The Weekend Australian - Review - - Books - Stephen Romei

Well, here we are again: it will be Christ­mas be­fore we know it and no word on the book prizes that should have claims to be­ing the na­tion’s most im­por­tant, the Prime Min­is­ter’s Literary Awards. It’s a re­gret­table re-run of last year, when the short­lists were an­nounced on Oc­to­ber 19 and the win­ners on De­cem­ber 8, by which time most of the books were a bit long in the tooth. Hav­ing said that, the big night it­self, presided over by Tony Ab­bott, was the best since the awards were in­au­gu­rated by Kevin Rudd in 2008, full of colour and move­ment and with a dash of the sort of con­tro­versy — the prime min­is­te­rial in­ter­ven­tion in the fic­tion prize — that has made the Man Booker Prize what it is. But the on­go­ing un­cer­tainty over the fu­ture of the PM’s awards is un­sat­is­fac­tory.

I ap­pre­ci­ate that new Arts Min­is­ter Mitch Fi­field has barely had time to dust Ge­orge Bran­dis’s book­shelves, but even so I hoped for more when I in­quired about the awards this week. I had heard the short­lists would be an­nounced on Oc­to­ber 7, but that date came and went. A spokesper­son for the min­is­ter con­firmed there would be a de­lay, again, but be­yond that had lit­tle to add: “The date of the awards event has been post­poned and fur­ther de­tails will be an­nounced at the ear­li­est op­por­tu­nity. The short­listed books for each cat­e­gory are ex­pected to be an­nounced in the near fu­ture.’’ When I fol­lowed-up to ask if that state­ment could at least be taken as an as­sur­ance there would be a 2015 Prime Min­is­ter’s Literary Awards, the re­sponse was: “Fur­ther de­tails about the awards will be an­nounced at the ear­li­est op­por­tu­nity.’’ That was the state of play when this col­umn went to print. The awards, if they hap­pen, are worth $80,000 to the win­ners (and $5000 to the un­suc­cess­ful short­lis­tees) in six cat­e­gories: fic­tion, non­fic­tion, po­etry, history, young adult fic­tion and chil­dren’s books. It’s a lot sun­nier in Queens­land. The Queens­land Literary Awards, scrapped by Camp­bell New­man in 2012, are well and truly back on track, thanks to a grass­roots cam­paign that kept them alive in the first place and now the sup­port of Premier (and Arts Min­is­ter) An­nasta­cia Palaszczuk. This year’s win­ners were an­nounced last night at the State Li­brary of Queens­land, with lo­cal aca­demic Libby Con­nors col­lect­ing the big one, a new award that recog­nises a “work of state sig­nif­i­cance”, worth $25,000. She won for War­rior, her book about colo­nial in­dige­nous war­rior Dun­dalli.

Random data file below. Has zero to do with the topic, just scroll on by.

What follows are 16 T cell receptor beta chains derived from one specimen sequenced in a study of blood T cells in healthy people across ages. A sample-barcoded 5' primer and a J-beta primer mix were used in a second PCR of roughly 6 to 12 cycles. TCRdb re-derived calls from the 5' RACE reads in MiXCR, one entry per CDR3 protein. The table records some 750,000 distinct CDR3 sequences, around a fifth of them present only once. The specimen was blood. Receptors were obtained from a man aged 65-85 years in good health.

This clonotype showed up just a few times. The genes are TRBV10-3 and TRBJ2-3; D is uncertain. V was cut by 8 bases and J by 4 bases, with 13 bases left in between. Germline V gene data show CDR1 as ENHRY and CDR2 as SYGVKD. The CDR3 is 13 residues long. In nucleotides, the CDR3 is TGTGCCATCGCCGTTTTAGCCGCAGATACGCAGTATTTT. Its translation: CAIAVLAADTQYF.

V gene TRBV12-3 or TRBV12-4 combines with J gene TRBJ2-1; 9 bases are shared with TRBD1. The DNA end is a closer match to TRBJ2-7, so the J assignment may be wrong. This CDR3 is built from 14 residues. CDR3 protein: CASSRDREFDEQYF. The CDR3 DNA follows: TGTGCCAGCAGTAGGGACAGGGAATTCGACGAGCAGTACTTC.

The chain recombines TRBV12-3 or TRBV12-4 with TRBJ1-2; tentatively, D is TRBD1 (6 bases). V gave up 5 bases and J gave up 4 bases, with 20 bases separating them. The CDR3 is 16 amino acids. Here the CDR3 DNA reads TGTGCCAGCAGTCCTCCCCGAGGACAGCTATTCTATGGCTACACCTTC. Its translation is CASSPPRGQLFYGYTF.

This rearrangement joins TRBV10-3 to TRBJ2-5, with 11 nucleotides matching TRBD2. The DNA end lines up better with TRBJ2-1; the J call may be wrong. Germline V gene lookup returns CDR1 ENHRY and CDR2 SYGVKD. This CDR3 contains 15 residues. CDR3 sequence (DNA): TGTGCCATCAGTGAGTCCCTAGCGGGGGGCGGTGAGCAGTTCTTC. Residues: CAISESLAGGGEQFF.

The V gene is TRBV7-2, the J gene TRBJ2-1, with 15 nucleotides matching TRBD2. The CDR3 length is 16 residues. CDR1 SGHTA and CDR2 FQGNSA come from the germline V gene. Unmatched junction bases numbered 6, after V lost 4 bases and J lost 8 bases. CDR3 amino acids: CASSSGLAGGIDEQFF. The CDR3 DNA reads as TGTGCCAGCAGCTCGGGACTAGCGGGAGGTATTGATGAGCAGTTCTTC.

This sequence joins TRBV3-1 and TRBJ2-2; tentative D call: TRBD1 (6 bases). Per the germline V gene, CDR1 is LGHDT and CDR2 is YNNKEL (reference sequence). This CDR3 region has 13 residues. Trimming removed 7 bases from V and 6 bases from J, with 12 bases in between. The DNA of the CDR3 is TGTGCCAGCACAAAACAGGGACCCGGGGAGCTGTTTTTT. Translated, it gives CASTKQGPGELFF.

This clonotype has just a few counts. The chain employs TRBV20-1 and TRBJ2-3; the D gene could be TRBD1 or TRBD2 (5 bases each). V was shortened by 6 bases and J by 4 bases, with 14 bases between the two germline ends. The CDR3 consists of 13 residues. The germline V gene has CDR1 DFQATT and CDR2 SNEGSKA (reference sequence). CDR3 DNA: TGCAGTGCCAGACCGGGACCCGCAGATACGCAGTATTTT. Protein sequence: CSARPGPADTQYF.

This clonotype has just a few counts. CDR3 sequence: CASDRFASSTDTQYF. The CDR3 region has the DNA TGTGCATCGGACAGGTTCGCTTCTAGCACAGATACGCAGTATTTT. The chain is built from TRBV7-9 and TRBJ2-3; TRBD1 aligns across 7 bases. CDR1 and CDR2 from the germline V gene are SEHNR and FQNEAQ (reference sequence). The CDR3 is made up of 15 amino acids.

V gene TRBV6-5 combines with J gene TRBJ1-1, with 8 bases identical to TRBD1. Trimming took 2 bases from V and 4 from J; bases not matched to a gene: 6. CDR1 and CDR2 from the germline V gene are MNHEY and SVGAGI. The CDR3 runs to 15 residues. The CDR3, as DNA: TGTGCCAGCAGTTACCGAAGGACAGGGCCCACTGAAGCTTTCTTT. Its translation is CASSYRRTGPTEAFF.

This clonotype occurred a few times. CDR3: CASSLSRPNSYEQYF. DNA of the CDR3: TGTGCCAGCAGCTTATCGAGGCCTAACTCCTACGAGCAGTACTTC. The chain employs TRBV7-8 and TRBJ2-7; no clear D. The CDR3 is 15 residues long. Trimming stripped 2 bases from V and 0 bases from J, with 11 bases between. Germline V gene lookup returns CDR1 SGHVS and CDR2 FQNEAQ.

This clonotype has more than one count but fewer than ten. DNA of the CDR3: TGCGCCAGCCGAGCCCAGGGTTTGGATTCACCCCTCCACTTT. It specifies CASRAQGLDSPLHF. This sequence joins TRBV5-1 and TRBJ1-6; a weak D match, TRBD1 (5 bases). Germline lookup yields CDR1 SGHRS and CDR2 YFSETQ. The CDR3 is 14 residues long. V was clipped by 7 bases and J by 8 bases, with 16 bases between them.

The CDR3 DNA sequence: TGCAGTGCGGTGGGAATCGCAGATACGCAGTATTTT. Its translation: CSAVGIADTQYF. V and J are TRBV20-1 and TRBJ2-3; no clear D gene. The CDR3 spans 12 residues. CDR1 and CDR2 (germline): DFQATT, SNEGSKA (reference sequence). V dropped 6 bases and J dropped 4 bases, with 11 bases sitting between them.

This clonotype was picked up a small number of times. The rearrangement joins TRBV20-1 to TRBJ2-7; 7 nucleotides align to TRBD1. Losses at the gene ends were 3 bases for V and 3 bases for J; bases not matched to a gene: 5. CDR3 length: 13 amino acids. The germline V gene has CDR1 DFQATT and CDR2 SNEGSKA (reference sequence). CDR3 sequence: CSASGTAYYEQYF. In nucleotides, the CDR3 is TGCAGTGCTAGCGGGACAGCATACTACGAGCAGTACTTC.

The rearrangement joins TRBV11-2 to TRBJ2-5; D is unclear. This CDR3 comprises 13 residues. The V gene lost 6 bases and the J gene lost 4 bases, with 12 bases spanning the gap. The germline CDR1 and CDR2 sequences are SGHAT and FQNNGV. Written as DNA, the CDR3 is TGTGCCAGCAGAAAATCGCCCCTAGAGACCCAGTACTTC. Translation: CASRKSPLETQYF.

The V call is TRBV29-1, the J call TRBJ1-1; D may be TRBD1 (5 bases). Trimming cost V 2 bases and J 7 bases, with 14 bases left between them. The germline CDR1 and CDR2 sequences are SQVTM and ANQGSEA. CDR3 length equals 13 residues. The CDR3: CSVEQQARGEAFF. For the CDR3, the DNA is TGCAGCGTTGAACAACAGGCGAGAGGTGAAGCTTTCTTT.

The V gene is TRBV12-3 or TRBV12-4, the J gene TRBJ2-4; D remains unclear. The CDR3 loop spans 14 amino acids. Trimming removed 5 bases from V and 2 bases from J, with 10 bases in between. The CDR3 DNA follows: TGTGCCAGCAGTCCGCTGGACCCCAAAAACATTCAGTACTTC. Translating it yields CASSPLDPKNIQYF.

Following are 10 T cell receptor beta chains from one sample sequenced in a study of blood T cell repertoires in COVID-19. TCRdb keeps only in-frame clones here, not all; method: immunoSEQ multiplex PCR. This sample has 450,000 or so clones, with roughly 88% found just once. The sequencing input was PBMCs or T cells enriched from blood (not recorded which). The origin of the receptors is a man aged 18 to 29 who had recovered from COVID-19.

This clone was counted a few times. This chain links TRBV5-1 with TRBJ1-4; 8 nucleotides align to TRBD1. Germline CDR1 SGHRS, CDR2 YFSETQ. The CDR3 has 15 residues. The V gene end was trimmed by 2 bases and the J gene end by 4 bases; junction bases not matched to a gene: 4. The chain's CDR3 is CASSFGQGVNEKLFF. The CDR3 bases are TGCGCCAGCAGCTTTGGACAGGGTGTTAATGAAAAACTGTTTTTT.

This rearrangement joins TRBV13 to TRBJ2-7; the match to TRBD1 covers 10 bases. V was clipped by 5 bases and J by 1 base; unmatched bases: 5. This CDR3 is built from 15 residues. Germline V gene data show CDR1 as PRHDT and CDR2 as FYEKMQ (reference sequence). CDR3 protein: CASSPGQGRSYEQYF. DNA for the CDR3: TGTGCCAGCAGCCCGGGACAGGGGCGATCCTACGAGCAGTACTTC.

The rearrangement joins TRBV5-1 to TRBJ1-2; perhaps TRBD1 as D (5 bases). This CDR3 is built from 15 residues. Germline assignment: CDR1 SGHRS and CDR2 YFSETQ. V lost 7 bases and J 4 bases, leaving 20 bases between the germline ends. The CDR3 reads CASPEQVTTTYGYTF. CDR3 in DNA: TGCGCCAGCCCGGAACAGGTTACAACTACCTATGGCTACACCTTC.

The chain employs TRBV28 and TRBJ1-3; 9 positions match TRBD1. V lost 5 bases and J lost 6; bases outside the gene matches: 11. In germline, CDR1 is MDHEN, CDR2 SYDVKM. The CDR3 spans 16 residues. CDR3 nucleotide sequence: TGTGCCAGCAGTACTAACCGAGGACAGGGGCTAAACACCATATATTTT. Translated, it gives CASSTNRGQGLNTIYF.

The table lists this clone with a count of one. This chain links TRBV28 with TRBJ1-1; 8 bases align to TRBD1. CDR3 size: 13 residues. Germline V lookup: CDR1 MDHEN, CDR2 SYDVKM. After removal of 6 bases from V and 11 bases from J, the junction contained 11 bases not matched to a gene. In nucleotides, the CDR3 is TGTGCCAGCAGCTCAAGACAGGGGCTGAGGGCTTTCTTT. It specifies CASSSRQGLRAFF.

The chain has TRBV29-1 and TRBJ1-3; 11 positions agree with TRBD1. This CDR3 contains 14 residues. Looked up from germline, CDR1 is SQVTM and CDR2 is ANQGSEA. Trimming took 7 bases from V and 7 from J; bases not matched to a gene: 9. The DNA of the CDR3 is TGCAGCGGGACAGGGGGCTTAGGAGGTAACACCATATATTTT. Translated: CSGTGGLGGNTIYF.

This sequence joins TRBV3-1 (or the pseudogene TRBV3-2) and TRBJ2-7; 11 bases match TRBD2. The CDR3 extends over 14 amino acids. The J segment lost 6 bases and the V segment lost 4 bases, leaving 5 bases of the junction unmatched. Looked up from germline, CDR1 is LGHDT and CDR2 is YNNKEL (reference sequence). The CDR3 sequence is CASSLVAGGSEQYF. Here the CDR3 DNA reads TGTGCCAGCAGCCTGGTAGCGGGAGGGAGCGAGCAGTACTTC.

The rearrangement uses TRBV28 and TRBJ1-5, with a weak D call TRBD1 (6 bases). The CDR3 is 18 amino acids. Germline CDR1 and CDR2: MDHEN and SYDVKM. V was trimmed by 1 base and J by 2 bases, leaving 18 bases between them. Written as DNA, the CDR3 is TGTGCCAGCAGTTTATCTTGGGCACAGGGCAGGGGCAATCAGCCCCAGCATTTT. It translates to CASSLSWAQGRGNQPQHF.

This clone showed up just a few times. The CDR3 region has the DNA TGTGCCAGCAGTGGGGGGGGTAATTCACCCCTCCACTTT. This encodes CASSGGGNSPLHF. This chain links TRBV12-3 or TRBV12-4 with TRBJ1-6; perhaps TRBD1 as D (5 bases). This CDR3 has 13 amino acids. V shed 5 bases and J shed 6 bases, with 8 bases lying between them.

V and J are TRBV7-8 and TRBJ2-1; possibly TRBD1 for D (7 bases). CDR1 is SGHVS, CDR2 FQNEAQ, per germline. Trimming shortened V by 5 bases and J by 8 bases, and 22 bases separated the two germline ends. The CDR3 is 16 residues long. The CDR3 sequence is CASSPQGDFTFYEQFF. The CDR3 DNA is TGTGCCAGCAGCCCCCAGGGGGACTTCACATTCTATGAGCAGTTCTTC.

The other awards, each worth $10,000, were dis­persed far and wide. Fre­man­tle au­thor Joan Lon­don won the fic­tion prize for The Golden Age, Mel­bourne writer Christos Tsi­olkas took home the short-story award for his provoca­tive col­lec­tion Mer­ci­less Gods, and the bard of Bun­yah in north­ern NSW, Les Mur­ray, won the po­etry prize for Wait­ing for the Past. Mel­bourne dom­i­nated the non­fic­tion cat­e­gories with writer and word nerd Don Wat­son win­ning the non­fic­tion award for The Bush: Trav­els in the Heart of Aus­tralia and Monash aca­demic Carolyn Hol­brook col­lect­ing the history prize for AN­ZAC: The Unau­tho­rised Bi­og­ra­phy.

The young adult fic­tion and chil­dren’s books awards went re­spec­tively to Syd­ney writer John Larkin for The Pause and Fre­man­tle-based Meg McKin­lay for A Sin­gle Stone. Fi­nally, the David Unaipon Award for an un­pub­lished in­dige­nous writer, the pre­vi­ous win­ners of which in­clude Sa­muel Wa­gan Wat­son, Larissa Behrendt, Tara June Winch and Ellen van Neer­ven, went to An­drew Booth for The First Oc­toroon or Re­port on an Ex­per­i­men­tal Child. Con­grat­u­la­tions to all. Quote of the week: ‘’That was a bad po­lit­i­cal de­ci­sion.’’ Camp­bell New­man on ditch­ing the literary awards, in Gavin King’s just-pub­lished au­tho­rised bi­og­ra­phy, Can Do: Camp­bell New­man and the Chal­lenge of Re­form, which some book­stores are re­fus­ing to stock.

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